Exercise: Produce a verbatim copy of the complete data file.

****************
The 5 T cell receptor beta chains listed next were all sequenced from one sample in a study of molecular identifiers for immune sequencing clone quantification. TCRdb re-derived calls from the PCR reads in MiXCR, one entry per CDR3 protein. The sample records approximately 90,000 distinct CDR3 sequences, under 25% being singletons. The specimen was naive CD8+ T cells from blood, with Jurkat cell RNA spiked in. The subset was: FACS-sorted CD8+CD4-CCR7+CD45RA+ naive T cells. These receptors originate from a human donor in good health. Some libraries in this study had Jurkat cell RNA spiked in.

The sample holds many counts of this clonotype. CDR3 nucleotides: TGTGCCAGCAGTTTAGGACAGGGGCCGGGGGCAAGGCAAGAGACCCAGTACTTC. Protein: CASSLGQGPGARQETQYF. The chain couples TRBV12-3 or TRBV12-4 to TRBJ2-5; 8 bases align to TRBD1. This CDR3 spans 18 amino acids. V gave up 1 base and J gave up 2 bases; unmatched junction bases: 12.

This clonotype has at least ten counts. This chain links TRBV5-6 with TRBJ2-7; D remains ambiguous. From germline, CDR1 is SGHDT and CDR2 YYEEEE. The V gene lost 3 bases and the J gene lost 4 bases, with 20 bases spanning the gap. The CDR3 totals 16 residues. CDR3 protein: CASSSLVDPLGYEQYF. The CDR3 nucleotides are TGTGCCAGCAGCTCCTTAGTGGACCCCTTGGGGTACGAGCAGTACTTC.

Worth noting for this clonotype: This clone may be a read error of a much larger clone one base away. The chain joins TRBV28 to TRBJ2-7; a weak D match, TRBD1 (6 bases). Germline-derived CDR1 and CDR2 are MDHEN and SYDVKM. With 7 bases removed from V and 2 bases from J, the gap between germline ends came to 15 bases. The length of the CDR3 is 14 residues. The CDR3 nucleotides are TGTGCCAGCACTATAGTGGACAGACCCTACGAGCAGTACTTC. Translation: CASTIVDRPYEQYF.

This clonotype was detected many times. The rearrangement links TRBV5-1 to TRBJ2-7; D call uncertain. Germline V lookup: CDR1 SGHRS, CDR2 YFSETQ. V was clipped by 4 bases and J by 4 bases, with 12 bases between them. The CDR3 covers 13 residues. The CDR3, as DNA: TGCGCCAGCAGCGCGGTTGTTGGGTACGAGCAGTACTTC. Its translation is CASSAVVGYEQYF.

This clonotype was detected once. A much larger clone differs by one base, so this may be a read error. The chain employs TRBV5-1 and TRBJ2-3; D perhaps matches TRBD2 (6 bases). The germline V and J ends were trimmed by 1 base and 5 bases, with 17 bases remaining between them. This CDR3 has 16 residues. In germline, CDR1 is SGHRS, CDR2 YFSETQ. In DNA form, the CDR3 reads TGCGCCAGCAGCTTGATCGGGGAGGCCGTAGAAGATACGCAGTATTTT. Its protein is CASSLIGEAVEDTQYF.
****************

The 5 T cell receptor beta chains listed next were all sequenced from one sample in a study of molecular identifiers for immune sequencing clone quantification. TCRdb re-derived calls from the PCR reads in MiXCR, one entry per CDR3 protein. The sample records approximately 90,000 distinct CDR3 sequences, under 25% being singletons. The specimen was naive CD8+ T cells from blood, with Jurkat cell RNA spiked in. The subset was: FACS-sorted CD8+CD4-CCR7+CD45RA+ naive T cells. These receptors originate from a human donor in good health. Some libraries in this study had Jurkat cell RNA spiked in.

The sample holds many counts of this clonotype. CDR3 nucleotides: TGTGCCAGCAGTTTAGGACAGGGGCCGGGGGCAAGGCAAGAGACCCAGTACTTC. Protein: CASSLGQGPGARQETQYF. The chain couples TRBV12-3 or TRBV12-4 to TRBJ2-5; 8 bases align to TRBD1. This CDR3 spans 18 amino acids. V gave up 1 base and J gave up 2 bases; unmatched junction bases: 12.

This clonotype has at least ten counts. This chain links TRBV5-6 with TRBJ2-7; D remains ambiguous. From germline, CDR1 is SGHDT and CDR2 YYEEEE. The V gene lost 3 bases and the J gene lost 4 bases, with 20 bases spanning the gap. The CDR3 totals 16 residues. CDR3 protein: CASSSLVDPLGYEQYF. The CDR3 nucleotides are TGTGCCAGCAGCTCCTTAGTGGACCCCTTGGGGTACGAGCAGTACTTC.

Worth noting for this clonotype: This clone may be a read error of a much larger clone one base away. The chain joins TRBV28 to TRBJ2-7; a weak D match, TRBD1 (6 bases). Germline-derived CDR1 and CDR2 are MDHEN and SYDVKM. With 7 bases removed from V and 2 bases from J, the gap between germline ends came to 15 bases. The length of the CDR3 is 14 residues. The CDR3 nucleotides are TGTGCCAGCACTATAGTGGACAGACCCTACGAGCAGTACTTC. Translation: CASTIVDRPYEQYF.

This clonotype was detected many times. The rearrangement links TRBV5-1 to TRBJ2-7; D call uncertain. Germline V lookup: CDR1 SGHRS, CDR2 YFSETQ. V was clipped by 4 bases and J by 4 bases, with 12 bases between them. The CDR3 covers 13 residues. The CDR3, as DNA: TGCGCCAGCAGCGCGGTTGTTGGGTACGAGCAGTACTTC. Its translation is CASSAVVGYEQYF.

This clonotype was detected once. A much larger clone differs by one base, so this may be a read error. The chain employs TRBV5-1 and TRBJ2-3; D perhaps matches TRBD2 (6 bases). The germline V and J ends were trimmed by 1 base and 5 bases, with 17 bases remaining between them. This CDR3 has 16 residues. In germline, CDR1 is SGHRS, CDR2 YFSETQ. In DNA form, the CDR3 reads TGCGCCAGCAGCTTGATCGGGGAGGCCGTAGAAGATACGCAGTATTTT. Its protein is CASSLIGEAVEDTQYF.